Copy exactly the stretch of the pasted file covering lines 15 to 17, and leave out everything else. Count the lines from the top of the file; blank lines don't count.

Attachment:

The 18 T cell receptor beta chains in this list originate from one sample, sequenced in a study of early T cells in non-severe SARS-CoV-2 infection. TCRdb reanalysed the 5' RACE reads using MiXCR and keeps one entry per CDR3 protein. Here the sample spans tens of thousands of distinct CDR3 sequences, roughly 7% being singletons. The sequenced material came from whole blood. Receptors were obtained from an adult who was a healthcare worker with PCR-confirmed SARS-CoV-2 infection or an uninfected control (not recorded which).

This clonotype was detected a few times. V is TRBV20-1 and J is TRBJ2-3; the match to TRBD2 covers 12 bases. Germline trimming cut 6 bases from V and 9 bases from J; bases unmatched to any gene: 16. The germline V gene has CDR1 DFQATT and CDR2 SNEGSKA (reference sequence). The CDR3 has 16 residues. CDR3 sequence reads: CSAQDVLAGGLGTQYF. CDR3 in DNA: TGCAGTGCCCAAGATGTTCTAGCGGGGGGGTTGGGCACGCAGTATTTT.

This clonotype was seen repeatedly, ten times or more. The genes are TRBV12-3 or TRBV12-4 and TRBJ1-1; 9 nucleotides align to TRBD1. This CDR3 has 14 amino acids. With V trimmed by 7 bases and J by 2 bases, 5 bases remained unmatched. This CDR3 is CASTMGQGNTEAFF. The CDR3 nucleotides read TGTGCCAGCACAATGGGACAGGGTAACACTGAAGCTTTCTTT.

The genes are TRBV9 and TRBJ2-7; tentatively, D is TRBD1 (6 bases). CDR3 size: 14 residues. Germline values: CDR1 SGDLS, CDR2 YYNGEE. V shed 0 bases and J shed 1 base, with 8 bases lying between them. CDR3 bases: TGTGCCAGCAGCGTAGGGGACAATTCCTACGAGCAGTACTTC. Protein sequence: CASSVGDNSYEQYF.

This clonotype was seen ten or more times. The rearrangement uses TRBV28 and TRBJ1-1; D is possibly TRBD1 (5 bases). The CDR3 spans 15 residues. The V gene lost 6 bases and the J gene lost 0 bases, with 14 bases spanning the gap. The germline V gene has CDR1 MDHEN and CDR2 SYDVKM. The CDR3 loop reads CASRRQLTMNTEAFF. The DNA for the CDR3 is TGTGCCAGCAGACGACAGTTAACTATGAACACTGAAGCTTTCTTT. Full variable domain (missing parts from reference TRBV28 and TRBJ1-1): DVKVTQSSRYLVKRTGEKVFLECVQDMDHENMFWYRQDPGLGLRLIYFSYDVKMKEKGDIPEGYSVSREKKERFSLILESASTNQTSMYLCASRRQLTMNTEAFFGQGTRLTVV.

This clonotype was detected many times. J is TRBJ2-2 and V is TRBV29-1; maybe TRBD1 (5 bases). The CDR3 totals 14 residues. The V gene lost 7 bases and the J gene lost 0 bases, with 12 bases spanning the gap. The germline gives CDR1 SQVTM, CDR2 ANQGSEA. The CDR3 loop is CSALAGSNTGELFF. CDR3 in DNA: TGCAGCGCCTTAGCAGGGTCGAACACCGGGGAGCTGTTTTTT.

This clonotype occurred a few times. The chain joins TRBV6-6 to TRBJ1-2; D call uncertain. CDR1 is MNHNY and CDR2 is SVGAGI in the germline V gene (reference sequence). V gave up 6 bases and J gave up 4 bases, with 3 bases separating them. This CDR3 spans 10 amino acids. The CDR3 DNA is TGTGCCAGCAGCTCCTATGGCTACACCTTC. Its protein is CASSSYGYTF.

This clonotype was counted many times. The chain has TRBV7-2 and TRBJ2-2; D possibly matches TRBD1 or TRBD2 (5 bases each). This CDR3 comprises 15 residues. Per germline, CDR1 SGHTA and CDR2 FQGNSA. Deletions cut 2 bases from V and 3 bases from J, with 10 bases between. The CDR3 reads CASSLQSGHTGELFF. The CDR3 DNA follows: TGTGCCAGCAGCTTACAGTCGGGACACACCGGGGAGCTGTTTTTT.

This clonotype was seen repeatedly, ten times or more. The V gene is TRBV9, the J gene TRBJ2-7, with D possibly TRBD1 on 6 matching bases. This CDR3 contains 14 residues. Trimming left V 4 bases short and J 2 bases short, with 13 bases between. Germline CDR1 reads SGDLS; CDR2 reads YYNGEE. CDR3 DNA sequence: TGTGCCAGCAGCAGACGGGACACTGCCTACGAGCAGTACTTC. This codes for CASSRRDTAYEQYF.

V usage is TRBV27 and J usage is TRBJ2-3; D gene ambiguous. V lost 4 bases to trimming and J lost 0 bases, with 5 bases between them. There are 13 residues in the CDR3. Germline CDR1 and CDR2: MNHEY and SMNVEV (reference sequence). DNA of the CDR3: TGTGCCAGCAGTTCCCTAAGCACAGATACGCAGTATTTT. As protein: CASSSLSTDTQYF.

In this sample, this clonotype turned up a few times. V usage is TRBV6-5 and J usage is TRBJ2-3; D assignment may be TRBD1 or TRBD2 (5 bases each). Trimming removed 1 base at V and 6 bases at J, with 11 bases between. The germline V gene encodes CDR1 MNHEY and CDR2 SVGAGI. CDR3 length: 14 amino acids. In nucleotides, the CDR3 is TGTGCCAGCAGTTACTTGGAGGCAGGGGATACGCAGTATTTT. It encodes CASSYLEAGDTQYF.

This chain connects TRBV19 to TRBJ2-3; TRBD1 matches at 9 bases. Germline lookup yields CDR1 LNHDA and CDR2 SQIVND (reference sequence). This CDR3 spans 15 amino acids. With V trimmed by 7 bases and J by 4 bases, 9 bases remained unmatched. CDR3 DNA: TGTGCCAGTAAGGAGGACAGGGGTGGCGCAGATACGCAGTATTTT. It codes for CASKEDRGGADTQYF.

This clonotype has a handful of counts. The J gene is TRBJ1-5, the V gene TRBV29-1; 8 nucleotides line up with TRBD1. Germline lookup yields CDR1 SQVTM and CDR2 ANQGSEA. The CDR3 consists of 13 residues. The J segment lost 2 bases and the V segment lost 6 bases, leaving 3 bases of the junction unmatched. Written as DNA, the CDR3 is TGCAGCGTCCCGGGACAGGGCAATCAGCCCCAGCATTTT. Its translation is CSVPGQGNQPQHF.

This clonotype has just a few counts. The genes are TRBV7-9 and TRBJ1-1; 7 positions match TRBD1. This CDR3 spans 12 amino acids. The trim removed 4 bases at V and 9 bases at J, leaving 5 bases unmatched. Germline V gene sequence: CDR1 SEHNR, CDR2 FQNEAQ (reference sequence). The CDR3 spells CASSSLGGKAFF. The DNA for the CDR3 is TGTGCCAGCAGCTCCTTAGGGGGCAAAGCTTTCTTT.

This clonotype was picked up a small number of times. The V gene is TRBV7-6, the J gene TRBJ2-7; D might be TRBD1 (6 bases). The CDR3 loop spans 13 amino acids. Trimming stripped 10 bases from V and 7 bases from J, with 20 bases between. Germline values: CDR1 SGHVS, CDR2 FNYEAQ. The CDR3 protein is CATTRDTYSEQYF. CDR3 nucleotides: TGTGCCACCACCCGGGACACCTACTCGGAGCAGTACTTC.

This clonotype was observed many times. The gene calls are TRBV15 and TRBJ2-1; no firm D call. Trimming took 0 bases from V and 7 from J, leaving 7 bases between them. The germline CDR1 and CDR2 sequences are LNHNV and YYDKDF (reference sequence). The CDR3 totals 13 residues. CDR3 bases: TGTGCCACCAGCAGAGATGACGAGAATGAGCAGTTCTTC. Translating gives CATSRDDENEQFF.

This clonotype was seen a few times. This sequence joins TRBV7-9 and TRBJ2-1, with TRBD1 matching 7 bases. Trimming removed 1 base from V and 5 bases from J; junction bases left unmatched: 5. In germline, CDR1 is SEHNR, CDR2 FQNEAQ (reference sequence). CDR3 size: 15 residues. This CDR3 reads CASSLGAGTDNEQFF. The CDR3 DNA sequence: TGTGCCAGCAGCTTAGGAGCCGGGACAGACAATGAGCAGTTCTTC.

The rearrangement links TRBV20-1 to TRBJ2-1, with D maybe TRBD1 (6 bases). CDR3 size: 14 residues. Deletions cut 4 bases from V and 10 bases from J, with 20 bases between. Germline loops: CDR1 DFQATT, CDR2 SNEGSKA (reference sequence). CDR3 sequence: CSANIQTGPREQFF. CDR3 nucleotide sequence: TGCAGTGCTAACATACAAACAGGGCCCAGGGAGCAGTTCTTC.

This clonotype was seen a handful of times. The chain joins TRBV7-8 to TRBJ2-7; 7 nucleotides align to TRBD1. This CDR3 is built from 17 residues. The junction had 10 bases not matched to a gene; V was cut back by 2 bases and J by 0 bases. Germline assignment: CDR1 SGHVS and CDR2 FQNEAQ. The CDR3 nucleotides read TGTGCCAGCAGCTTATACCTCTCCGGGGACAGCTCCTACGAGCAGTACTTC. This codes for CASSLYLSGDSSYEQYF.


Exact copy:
This clonotype was picked up a small number of times. The V gene is TRBV7-6, the J gene TRBJ2-7; D might be TRBD1 (6 bases). The CDR3 loop spans 13 amino acids. Trimming stripped 10 bases from V and 7 bases from J, with 20 bases between. Germline values: CDR1 SGHVS, CDR2 FNYEAQ. The CDR3 protein is CATTRDTYSEQYF. CDR3 nucleotides: TGTGCCACCACCCGGGACACCTACTCGGAGCAGTACTTC.

This clonotype was observed many times. The gene calls are TRBV15 and TRBJ2-1; no firm D call. Trimming took 0 bases from V and 7 from J, leaving 7 bases between them. The germline CDR1 and CDR2 sequences are LNHNV and YYDKDF (reference sequence). The CDR3 totals 13 residues. CDR3 bases: TGTGCCACCAGCAGAGATGACGAGAATGAGCAGTTCTTC. Translating gives CATSRDDENEQFF.

This clonotype was seen a few times. This sequence joins TRBV7-9 and TRBJ2-1, with TRBD1 matching 7 bases. Trimming removed 1 base from V and 5 bases from J; junction bases left unmatched: 5. In germline, CDR1 is SEHNR, CDR2 FQNEAQ (reference sequence). CDR3 size: 15 residues. This CDR3 reads CASSLGAGTDNEQFF. The CDR3 DNA sequence: TGTGCCAGCAGCTTAGGAGCCGGGACAGACAATGAGCAGTTCTTC.